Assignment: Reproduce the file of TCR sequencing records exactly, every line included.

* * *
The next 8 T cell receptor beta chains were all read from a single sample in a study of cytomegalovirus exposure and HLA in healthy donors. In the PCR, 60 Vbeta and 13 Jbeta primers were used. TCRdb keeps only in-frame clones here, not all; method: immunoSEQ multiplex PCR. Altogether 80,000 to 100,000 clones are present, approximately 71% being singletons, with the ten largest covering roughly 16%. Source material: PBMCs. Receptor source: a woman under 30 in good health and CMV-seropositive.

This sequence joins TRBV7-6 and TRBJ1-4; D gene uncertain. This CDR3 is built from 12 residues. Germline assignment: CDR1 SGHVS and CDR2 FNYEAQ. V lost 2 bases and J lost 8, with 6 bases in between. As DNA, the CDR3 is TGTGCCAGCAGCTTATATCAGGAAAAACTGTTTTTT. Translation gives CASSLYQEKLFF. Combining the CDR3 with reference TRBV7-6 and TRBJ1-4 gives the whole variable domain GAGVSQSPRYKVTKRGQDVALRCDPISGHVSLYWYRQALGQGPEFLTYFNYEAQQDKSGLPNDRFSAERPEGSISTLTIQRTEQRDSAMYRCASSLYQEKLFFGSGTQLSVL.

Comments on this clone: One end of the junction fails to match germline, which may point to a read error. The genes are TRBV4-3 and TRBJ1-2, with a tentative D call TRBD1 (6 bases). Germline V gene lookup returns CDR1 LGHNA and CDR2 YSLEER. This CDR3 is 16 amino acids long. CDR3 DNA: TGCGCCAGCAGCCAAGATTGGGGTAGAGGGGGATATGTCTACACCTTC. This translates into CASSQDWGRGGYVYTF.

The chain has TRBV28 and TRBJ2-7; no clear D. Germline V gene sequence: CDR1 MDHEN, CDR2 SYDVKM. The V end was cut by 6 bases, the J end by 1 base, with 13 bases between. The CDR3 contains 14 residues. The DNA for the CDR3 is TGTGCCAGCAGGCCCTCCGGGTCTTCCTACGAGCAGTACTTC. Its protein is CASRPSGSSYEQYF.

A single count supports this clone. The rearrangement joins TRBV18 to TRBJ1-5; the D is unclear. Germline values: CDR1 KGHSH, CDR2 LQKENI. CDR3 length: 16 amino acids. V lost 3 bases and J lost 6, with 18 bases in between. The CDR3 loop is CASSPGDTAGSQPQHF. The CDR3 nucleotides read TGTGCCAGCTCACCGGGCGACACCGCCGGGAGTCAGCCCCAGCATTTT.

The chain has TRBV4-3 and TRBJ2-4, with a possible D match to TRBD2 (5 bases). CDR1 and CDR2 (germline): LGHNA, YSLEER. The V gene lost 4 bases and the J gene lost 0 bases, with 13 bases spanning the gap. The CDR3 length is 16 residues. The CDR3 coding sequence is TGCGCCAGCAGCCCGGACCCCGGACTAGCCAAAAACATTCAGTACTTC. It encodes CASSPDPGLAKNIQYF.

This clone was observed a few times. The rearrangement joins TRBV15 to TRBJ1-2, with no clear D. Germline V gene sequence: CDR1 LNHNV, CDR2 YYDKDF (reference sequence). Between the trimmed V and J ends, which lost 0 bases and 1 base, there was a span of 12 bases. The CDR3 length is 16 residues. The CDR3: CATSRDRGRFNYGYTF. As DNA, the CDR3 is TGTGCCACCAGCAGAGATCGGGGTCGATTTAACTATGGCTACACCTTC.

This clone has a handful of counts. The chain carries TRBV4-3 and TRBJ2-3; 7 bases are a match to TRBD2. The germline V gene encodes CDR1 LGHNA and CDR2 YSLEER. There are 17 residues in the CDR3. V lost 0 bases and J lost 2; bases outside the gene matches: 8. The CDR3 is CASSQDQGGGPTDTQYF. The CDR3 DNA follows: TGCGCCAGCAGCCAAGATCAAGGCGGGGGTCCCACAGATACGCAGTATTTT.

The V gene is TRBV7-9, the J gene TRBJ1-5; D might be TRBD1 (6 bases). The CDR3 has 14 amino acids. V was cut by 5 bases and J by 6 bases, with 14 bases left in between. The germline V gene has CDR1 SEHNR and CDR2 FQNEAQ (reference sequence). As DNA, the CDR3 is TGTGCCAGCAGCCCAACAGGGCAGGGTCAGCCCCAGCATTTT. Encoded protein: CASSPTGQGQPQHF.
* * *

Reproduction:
The next 8 T cell receptor beta chains were all read from a single sample in a study of cytomegalovirus exposure and HLA in healthy donors. In the PCR, 60 Vbeta and 13 Jbeta primers were used. TCRdb keeps only in-frame clones here, not all; method: immunoSEQ multiplex PCR. Altogether 80,000 to 100,000 clones are present, approximately 71% being singletons, with the ten largest covering roughly 16%. Source material: PBMCs. Receptor source: a woman under 30 in good health and CMV-seropositive.

This sequence joins TRBV7-6 and TRBJ1-4; D gene uncertain. This CDR3 is built from 12 residues. Germline assignment: CDR1 SGHVS and CDR2 FNYEAQ. V lost 2 bases and J lost 8, with 6 bases in between. As DNA, the CDR3 is TGTGCCAGCAGCTTATATCAGGAAAAACTGTTTTTT. Translation gives CASSLYQEKLFF. Combining the CDR3 with reference TRBV7-6 and TRBJ1-4 gives the whole variable domain GAGVSQSPRYKVTKRGQDVALRCDPISGHVSLYWYRQALGQGPEFLTYFNYEAQQDKSGLPNDRFSAERPEGSISTLTIQRTEQRDSAMYRCASSLYQEKLFFGSGTQLSVL.

Comments on this clone: One end of the junction fails to match germline, which may point to a read error. The genes are TRBV4-3 and TRBJ1-2, with a tentative D call TRBD1 (6 bases). Germline V gene lookup returns CDR1 LGHNA and CDR2 YSLEER. This CDR3 is 16 amino acids long. CDR3 DNA: TGCGCCAGCAGCCAAGATTGGGGTAGAGGGGGATATGTCTACACCTTC. This translates into CASSQDWGRGGYVYTF.

The chain has TRBV28 and TRBJ2-7; no clear D. Germline V gene sequence: CDR1 MDHEN, CDR2 SYDVKM. The V end was cut by 6 bases, the J end by 1 base, with 13 bases between. The CDR3 contains 14 residues. The DNA for the CDR3 is TGTGCCAGCAGGCCCTCCGGGTCTTCCTACGAGCAGTACTTC. Its protein is CASRPSGSSYEQYF.

A single count supports this clone. The rearrangement joins TRBV18 to TRBJ1-5; the D is unclear. Germline values: CDR1 KGHSH, CDR2 LQKENI. CDR3 length: 16 amino acids. V lost 3 bases and J lost 6, with 18 bases in between. The CDR3 loop is CASSPGDTAGSQPQHF. The CDR3 nucleotides read TGTGCCAGCTCACCGGGCGACACCGCCGGGAGTCAGCCCCAGCATTTT.

The chain has TRBV4-3 and TRBJ2-4, with a possible D match to TRBD2 (5 bases). CDR1 and CDR2 (germline): LGHNA, YSLEER. The V gene lost 4 bases and the J gene lost 0 bases, with 13 bases spanning the gap. The CDR3 length is 16 residues. The CDR3 coding sequence is TGCGCCAGCAGCCCGGACCCCGGACTAGCCAAAAACATTCAGTACTTC. It encodes CASSPDPGLAKNIQYF.

This clone was observed a few times. The rearrangement joins TRBV15 to TRBJ1-2, with no clear D. Germline V gene sequence: CDR1 LNHNV, CDR2 YYDKDF (reference sequence). Between the trimmed V and J ends, which lost 0 bases and 1 base, there was a span of 12 bases. The CDR3 length is 16 residues. The CDR3: CATSRDRGRFNYGYTF. As DNA, the CDR3 is TGTGCCACCAGCAGAGATCGGGGTCGATTTAACTATGGCTACACCTTC.

This clone has a handful of counts. The chain carries TRBV4-3 and TRBJ2-3; 7 bases are a match to TRBD2. The germline V gene encodes CDR1 LGHNA and CDR2 YSLEER. There are 17 residues in the CDR3. V lost 0 bases and J lost 2; bases outside the gene matches: 8. The CDR3 is CASSQDQGGGPTDTQYF. The CDR3 DNA follows: TGCGCCAGCAGCCAAGATCAAGGCGGGGGTCCCACAGATACGCAGTATTTT.

The V gene is TRBV7-9, the J gene TRBJ1-5; D might be TRBD1 (6 bases). The CDR3 has 14 amino acids. V was cut by 5 bases and J by 6 bases, with 14 bases left in between. The germline V gene has CDR1 SEHNR and CDR2 FQNEAQ (reference sequence). As DNA, the CDR3 is TGTGCCAGCAGCCCAACAGGGCAGGGTCAGCCCCAGCATTTT. Encoded protein: CASSPTGQGQPQHF.